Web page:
However, there are cases in which dry foods are being fed exclusively and there is still a problem. In these cases there are specially formulated foods that are larger in size, forcing more aggressive chewing, and designed to break into small fragments that act to scrape the teeth more aggressively than normal dry food. These foods can be
fed as the sole diet or as treats.

This brings up the next question: What about treats? Improper treats can be just as bad as that meal of “people” food when they become excessive. We all love to give our dogs treats or rewards, so I recommend that you be selective in your choices. Ideally, treats should be hard and crunchy and nutritionally balanced for your dog. If you choose to feed non-commercial treats, give small pieces of fruits and vegetables instead of cooked meats or sweets. There are commercial “dental” treats that can be used, or the tarter control diets make great treats since they are larger than the average kibble and will help keep the tarter off. Just take a few out of the bag and put them in a small container on the counter, and your dog will never know the difference.

Everyone who has had a puppy knows how they love to chew on things. This is not so much a dietary problem, but even some grown dogs have a bad habit of “eating” rocks and other hard objects. This should not be allowed since it may lead to excessive wearing of the teeth, fractures of the teeth, or, even worse, ingestion of the object requiring surgical removal. There are even some products labeled for “dental” use that can be dangerous if your dog is a very aggressive chewer or tends to chew items up into small pieces, so beware.

Some products that can be chewed are rawhides that have been impregnated with enzymes to help reduce plaque and tarter. In cases with significant tarter buildup, they will not remove all the tarter, but they are especially good at keeping teeth clean longer in-between dental cleanings. They are usually easily digestible and rarely cause any problems as long as the appropriate size is used for the dog and they are adequately chewed before swallowing. Bottom line: If it’s not dog food or an approved canine friendly item, keep it out of your dog’s mouth!

Okay, what about cleaning those teeth? Well, we’ve already talked about getting your veterinarian to clean the teeth, but there are things that you can do at home as well. While this may not work when there is a kennel full of dogs, if you only have one or two special partners, there are commercial kits available with toothbrushes and toothpaste that can be used between (and to avoid or delay) cleanings at the vet’s office. Some of these kits have brushes that look just like their human counterparts, and others have brushes that fit on your finger. Pick one you like and that works for you. There is also a variety of toothpaste flavors available. Human toothpaste should be avoided since our pets swallow the foam that is produced.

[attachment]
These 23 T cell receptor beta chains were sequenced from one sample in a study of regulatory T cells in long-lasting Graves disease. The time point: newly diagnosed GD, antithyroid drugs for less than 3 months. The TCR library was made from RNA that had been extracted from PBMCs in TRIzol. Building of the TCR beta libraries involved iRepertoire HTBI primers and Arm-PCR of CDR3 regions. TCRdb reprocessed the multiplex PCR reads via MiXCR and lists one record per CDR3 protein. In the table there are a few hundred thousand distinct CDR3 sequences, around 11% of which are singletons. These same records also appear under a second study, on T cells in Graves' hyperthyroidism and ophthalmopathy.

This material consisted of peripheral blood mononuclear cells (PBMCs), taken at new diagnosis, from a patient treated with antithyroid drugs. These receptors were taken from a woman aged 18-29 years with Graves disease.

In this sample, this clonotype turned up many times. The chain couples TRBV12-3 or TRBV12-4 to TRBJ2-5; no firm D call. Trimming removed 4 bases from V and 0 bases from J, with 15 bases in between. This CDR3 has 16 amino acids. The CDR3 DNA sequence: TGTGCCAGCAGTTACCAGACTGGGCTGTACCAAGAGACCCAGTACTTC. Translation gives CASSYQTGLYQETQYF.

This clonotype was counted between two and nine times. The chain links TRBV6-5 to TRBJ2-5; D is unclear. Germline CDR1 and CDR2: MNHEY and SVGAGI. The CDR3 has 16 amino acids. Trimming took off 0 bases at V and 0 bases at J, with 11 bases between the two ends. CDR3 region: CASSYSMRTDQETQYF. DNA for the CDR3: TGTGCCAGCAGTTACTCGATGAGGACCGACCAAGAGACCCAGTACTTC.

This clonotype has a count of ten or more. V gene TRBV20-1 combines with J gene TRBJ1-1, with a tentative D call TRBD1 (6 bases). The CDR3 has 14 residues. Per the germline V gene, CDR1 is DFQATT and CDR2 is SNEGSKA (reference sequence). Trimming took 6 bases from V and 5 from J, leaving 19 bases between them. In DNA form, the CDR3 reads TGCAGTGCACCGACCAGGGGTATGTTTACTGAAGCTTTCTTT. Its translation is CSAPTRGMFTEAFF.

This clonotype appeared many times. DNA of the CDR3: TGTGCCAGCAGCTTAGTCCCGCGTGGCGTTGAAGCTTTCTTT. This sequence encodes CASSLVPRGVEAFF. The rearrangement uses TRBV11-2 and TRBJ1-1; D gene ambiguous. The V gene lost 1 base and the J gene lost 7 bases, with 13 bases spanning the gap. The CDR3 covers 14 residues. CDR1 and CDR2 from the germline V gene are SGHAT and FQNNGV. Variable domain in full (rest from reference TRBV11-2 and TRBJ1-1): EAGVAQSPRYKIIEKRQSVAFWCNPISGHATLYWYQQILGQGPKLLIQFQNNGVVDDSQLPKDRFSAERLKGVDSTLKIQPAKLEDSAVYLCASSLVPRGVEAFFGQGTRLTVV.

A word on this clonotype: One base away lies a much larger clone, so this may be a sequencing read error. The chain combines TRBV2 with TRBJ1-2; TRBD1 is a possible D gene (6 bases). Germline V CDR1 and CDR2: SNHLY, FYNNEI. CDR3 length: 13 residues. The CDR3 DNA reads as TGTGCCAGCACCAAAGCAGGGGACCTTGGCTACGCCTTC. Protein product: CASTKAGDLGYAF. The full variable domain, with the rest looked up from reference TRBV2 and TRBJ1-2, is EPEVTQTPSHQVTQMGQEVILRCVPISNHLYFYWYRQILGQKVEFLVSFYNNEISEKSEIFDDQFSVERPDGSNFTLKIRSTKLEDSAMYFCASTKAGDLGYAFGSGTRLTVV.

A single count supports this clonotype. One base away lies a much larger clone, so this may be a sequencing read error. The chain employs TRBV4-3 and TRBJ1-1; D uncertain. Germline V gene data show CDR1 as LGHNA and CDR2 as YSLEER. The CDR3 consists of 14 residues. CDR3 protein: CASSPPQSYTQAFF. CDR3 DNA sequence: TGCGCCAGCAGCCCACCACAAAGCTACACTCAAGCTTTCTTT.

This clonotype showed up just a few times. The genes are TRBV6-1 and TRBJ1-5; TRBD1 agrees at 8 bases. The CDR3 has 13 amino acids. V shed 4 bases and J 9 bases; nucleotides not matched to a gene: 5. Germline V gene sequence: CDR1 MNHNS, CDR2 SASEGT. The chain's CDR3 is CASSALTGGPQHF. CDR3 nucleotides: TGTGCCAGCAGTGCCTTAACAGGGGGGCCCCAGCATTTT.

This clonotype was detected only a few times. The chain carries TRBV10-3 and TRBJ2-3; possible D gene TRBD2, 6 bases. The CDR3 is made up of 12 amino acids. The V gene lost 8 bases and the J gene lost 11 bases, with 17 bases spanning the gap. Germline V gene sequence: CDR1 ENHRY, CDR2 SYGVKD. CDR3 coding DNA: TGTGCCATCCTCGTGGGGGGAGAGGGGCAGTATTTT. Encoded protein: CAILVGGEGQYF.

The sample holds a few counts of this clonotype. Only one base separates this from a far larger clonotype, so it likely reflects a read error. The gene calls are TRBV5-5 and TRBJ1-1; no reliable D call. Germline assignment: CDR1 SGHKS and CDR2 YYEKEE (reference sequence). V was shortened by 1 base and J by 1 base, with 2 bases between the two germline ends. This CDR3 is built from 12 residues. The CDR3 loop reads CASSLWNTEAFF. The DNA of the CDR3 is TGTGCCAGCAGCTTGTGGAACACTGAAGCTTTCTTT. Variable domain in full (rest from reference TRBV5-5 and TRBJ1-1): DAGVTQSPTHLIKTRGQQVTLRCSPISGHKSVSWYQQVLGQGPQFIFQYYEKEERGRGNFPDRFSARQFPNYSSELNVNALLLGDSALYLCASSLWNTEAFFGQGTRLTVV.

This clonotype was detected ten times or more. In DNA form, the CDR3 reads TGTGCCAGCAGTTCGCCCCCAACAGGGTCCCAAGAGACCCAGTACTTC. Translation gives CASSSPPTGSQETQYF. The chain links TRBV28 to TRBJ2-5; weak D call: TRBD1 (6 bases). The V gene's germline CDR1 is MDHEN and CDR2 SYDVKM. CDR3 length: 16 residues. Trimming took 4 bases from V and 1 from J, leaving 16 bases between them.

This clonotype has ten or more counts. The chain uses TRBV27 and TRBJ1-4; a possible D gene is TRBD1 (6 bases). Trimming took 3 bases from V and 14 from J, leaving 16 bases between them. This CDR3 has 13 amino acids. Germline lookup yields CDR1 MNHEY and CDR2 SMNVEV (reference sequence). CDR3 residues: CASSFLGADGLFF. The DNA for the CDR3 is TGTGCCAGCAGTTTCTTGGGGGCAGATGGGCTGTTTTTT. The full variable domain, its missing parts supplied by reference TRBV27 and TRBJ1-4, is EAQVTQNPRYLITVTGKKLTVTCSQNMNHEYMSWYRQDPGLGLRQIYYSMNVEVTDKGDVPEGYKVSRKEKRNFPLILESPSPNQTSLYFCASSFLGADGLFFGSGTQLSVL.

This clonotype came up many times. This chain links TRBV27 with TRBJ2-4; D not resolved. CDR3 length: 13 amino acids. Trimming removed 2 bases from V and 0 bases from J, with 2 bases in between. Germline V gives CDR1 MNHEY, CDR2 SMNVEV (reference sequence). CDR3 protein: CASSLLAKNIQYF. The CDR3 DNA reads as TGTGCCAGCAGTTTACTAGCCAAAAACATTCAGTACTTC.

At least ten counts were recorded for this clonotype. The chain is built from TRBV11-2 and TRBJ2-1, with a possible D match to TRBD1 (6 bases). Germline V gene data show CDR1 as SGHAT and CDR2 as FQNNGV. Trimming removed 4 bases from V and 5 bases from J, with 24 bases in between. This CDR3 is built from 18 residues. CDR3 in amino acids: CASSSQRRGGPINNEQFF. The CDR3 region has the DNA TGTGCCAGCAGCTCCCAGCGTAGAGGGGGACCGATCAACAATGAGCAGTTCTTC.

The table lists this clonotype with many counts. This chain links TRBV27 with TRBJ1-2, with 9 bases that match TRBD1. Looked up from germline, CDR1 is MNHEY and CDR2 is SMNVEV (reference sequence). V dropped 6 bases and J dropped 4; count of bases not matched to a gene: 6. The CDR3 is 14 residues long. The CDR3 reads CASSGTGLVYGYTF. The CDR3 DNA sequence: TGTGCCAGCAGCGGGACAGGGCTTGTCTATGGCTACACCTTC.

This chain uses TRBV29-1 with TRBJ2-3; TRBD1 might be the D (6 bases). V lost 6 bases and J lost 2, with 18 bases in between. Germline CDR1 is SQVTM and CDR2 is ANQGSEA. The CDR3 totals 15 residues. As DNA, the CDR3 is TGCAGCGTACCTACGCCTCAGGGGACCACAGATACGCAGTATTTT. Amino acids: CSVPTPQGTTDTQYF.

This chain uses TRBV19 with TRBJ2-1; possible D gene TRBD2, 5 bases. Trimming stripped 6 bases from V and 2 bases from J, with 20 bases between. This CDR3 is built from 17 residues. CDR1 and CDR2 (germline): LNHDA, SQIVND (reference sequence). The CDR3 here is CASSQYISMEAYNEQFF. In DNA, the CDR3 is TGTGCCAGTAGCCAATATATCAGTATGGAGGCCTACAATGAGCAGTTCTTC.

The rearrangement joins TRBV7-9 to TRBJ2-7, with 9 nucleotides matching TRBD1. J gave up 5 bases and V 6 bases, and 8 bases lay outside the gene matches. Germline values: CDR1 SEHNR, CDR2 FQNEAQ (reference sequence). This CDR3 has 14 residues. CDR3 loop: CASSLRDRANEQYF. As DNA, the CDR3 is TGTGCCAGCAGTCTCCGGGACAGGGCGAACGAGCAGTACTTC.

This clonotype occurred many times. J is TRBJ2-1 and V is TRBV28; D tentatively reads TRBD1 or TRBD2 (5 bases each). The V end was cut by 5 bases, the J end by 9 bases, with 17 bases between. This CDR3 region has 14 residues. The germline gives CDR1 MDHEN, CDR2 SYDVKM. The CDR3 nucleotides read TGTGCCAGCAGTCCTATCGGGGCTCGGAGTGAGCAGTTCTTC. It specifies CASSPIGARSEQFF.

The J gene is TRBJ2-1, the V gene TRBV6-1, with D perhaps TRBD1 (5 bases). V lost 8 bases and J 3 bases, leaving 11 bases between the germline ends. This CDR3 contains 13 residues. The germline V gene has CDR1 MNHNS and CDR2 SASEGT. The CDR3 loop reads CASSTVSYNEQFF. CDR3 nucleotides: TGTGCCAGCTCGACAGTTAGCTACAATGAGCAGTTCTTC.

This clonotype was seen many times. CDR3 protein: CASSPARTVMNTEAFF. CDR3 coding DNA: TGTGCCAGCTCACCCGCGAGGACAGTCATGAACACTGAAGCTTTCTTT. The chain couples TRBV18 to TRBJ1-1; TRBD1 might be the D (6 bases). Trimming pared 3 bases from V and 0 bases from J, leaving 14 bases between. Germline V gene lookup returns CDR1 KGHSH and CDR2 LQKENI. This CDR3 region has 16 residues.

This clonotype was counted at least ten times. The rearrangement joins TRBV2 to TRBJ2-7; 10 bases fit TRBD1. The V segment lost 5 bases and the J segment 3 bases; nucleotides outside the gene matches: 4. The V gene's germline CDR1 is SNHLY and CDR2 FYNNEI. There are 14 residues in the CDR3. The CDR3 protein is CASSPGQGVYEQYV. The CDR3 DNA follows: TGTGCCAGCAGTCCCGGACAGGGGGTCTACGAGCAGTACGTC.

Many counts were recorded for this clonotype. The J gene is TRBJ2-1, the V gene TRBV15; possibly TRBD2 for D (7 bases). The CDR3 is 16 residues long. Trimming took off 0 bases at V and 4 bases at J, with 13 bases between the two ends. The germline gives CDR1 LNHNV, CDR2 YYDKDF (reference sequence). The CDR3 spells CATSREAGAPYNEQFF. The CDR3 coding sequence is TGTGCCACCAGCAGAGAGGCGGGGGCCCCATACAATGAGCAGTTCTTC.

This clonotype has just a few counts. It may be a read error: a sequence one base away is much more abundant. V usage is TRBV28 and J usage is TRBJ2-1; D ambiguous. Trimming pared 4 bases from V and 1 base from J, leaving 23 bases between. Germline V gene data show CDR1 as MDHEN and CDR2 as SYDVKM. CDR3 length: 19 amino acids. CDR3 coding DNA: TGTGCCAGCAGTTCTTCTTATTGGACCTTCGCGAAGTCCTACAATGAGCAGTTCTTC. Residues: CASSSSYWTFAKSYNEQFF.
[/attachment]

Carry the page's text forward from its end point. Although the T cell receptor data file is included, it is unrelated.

It is best to start brushing your dog’s teeth as a puppy, but older dogs can be trained to accept the procedure. Once per day is usually adequate to maintain a healthy mouth, but always follow your veterinarian’s advice specifically for your pet.

The foundation of good preventative dental care is always going to be making regular visits to your vet. Be sure that your dog has his/her teeth examined every year during its annual examination. This not only allows your veterinarian to assess the teeth but also the other structures of the mouth. Although the focus of dental care is usually on the teeth themselves, complete evaluation of the oral cavity gives an overall picture of oral health. This includes the teeth, gums, lips, tongue, hard and soft palate, and pharynx. Many times these areas can give clues to problems originating from the dental arcade or other problems such as oral masses or even systemic diseases. Many cases of dental and gingival disease can be avoided with early, appropriate care. Sometimes it may be as simple as using a course of antibiotics to clear up plaque that is starting to build up. Work with your veterinarian and let him/her know how important your dog’s dental health is to you.